Psychiatry and psychotherapy


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At the Maison Blanche psychiatric hospital in Paris, 1954. Photo by Jean-Philippe Charbonnier/Gamma-Rapho/Getty

Essay/
History of science
Shocked

It damages memory and cognition, and brings no lasting relief. Why is ‘electroshock’ therapy still a mainstay of psychiatry?

John Read

A figure with dials around it, representing the oppression of the artist by other children. Detail of a watercolour (undated) by M Bishop. © The Adamson Collection/Wellcome Library

Essay/
Psychiatry and psychotherapy
The play cure

In a clinical setting, playful activities are not distractions; they take patients deep into trauma – and out the other side

Susanna Crossman

Charles Boyer plays opposite Ingrid Bergman in the 1944 film adaptation of Patrick Hamilton’s novel Gaslight. Photo by Getty

Essay/
Mental health
Turn off the gaslight

The skilled manipulator casts a shadow of doubt over everything that you feel or think. Therapy can bring the daylight in

Ramani Durvasula

Photo by Ascent Media/Getty

Essay/
Family life
Estranged

When feeling good about ourselves matters more than filial duty, cutting off our parents comes to seem like a valid choice

Joshua Coleman

Namanga, Arusha Region, Tanzania. February 2018. © Thomas Dworzak/Magnum Photos with support from the Pulitzer Center

Essay/
Family life
How parents are made

Attachment therapy helps us recognise and heal our childhood wounds so we can be free to become good parents ourselves

Juli Fraga

Photo by Trent Parke/Magnum

Essay/
Mental health
Deluded, with reason

Extraordinary beliefs don’t arise in a vacuum. They take root in minds confronted by unusual and traumatic experiences

Huw Green

The First Cloud (1888) by William Quiller Orchardson. Courtesy the Tate Gallery/Wikipedia

Essay/
Love and friendship
Forgive and be free

Hurts – your own or those done to you – keep you stuck. Forgiveness therapy can help you gain perspective and move on

Nathaniel Wade

Photo by Martin Roemers/Panos

Essay/
Mental health
Unboxing mental health

Our system for diagnosing mental disorders doesn’t work. The transdiagnostic model offers a humane, clinically sound alternative

Melissa Black

Prisoner-patient William Porter, convicted of housebreaking and theft. From the Perth Criminal Lunatic Department Prison Register. December 1898. Crown copyright, National Records of Scotland, HH21/48/3

Essay/
Human rights and justice
Criminally insane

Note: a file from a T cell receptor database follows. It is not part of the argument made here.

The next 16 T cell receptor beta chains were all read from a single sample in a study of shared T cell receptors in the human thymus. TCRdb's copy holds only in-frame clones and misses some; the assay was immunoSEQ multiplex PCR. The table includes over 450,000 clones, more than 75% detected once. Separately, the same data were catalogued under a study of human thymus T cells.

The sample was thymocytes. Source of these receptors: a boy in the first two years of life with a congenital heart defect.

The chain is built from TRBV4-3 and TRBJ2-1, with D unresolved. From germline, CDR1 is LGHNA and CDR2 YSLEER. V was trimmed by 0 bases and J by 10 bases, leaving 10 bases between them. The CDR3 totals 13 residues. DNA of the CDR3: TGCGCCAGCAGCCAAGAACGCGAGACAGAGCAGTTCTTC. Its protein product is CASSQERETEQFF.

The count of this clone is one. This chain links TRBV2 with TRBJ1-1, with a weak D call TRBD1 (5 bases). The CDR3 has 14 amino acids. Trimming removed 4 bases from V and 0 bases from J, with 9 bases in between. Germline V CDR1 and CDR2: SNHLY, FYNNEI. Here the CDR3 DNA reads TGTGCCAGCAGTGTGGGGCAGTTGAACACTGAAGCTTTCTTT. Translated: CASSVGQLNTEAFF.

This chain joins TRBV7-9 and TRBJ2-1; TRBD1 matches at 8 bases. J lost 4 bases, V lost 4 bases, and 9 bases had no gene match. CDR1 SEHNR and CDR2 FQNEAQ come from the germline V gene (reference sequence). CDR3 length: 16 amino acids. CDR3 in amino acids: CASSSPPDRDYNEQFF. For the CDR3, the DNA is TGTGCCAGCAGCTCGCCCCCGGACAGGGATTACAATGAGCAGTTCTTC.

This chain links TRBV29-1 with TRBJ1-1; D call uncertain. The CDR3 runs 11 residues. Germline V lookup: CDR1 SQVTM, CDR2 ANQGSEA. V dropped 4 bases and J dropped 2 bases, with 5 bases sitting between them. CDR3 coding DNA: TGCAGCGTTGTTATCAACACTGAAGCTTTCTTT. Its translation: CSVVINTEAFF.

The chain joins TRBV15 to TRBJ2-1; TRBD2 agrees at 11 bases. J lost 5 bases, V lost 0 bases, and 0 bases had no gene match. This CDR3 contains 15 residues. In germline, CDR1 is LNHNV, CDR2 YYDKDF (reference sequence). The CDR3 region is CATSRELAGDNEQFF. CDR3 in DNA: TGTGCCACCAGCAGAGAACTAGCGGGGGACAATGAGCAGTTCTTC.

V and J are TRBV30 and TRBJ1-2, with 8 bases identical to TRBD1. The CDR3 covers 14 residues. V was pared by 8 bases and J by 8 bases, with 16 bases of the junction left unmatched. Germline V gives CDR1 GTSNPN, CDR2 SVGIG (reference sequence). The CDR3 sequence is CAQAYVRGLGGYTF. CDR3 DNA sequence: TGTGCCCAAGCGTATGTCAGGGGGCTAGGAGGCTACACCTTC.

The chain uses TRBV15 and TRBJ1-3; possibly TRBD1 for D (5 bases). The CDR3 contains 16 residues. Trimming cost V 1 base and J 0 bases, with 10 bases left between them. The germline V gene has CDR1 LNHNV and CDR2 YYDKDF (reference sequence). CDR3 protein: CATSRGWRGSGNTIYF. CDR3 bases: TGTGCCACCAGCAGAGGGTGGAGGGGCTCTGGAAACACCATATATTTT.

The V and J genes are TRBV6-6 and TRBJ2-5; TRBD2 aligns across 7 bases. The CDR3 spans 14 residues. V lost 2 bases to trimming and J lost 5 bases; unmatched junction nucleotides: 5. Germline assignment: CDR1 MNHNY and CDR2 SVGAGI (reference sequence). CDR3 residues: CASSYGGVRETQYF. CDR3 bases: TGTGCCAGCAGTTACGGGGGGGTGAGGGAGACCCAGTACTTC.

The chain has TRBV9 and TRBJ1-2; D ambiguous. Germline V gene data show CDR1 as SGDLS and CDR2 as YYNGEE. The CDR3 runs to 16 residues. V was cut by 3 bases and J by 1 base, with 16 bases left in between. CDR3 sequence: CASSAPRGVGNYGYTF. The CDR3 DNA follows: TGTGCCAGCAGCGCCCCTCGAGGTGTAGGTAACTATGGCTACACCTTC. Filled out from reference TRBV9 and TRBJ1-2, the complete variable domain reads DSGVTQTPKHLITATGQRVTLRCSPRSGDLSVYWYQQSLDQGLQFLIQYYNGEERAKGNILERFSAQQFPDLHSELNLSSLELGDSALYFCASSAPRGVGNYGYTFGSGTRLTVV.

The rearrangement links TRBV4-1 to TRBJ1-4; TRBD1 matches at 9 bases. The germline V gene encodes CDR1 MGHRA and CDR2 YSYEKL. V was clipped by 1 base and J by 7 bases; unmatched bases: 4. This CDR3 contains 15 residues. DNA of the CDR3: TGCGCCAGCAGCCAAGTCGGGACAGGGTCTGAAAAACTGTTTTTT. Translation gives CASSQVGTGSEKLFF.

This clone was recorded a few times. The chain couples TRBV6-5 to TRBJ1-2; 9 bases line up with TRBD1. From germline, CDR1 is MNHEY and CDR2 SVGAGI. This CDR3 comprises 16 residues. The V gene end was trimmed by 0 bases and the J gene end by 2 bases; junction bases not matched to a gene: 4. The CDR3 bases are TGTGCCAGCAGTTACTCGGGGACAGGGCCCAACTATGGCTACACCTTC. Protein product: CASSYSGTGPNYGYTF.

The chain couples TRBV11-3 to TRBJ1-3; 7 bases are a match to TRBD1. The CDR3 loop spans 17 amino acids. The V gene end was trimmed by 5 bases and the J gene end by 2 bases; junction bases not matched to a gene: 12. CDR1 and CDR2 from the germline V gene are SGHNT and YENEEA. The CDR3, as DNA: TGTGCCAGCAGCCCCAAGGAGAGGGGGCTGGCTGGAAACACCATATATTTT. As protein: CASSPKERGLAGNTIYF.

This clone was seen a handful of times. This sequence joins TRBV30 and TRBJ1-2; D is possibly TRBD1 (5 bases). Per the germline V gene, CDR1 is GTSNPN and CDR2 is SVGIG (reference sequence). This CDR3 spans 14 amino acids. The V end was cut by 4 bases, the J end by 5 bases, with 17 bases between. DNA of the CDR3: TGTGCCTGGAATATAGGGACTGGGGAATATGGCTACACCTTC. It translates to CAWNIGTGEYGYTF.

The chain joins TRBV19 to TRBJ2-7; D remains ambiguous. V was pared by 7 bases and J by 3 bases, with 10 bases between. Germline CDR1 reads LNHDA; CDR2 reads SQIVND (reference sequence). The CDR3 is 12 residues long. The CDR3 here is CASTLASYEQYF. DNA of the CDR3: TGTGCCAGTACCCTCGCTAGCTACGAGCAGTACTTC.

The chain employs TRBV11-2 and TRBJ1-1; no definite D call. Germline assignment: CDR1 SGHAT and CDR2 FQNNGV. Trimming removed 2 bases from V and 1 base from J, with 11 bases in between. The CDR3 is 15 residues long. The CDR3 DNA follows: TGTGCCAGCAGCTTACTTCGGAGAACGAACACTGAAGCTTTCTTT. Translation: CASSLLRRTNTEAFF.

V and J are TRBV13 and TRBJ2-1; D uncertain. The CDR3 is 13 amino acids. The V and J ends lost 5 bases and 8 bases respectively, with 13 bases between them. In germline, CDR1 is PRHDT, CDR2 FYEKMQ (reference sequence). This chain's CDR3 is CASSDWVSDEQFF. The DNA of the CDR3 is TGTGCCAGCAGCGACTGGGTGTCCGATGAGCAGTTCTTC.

The insanity defence offends the conscience, has no basis in modern psychiatry, and penalises poor and black defendants

Susan Vinocour

Photo by Anush Babajanyan / VII for UNICEF / Redux / Headpress

Essay/
Psychiatry and psychotherapy
Escaping a toxic childhood

A new therapy helps survivors improve their lives by facing the psychological impoverishment that often accompanies abuse

Steven N Gold

Valparaíso, Chile, 1992. From Sergio Larrain’s Valparaiso. Courtesy of Magnum Photos

Essay/
Psychiatry and psychotherapy
Intimate strangers

By chance, I grew up without a father. As an adult, I chose to meet him. Through the prism of this event, life slowly made sense

Vincenzo Di Nicola

Photo by Mark Cornick from the Soho Nights series

Essay/
Mental health
My psychosis

It was one terrifying, exciting night of delusions, hallucinations and paranoia. What would it teach a future psychologist?

Tom Hartley

Detail from Interior (with Gabriele Münter and Marianne von Werefkin) (1910), by Wassily Kandinsky. Photo by AKG London

Essay/
Psychiatry and psychotherapy
Therapy that sticks

Quick-fix psychotherapies have been hailed as the gold standard. But depth therapies can be far more enduring and profound

Linda Michaels

Photo by Getty Images

Essay/
Illness and disease
Traumatised by the cure

Survivors of life-threatening illness can be left in profound fear and distress. Are they suffering from a form of PTSD?

Liza Gross

Aaron Hernandez of the New England Patriots celebrates a 12-yard touchdown against the New York Giants during Super Bowl XLVI on 5 February 2012. Photo by Win McNamee/Getty Images

Essay/
Sports and games
Invisible tattoos

Many athletes are propelled by childhood trauma to succeed, but it’s a toxic myth that healing the wounds blunts the edge

William D Parham

Ostend, Belgium, 1988. Photo by Harry Gruyaert/Magnum Photos

Essay/
Mental health
Depressive realism

We keep chasing happiness, but true clarity comes from depression and existential angst. Admit that life is hell, and be free

Julie Reshe

Photo by Cavan Images/Getty

Essay/
Psychiatry and psychotherapy
Cradled by therapy

Why therapy works is still up for debate. But, when it does, its methods mimic the attachment dynamics of good parenting

Elitsa Dermendzhiyska

Photo by Jean-François Monnot/EyeEm/Getty

Essay/
Love and friendship
Real love stories

Romantic expectations are often ridiculous and unhelpful, but attachment science can guide us to real and lasting love

Sue Johnson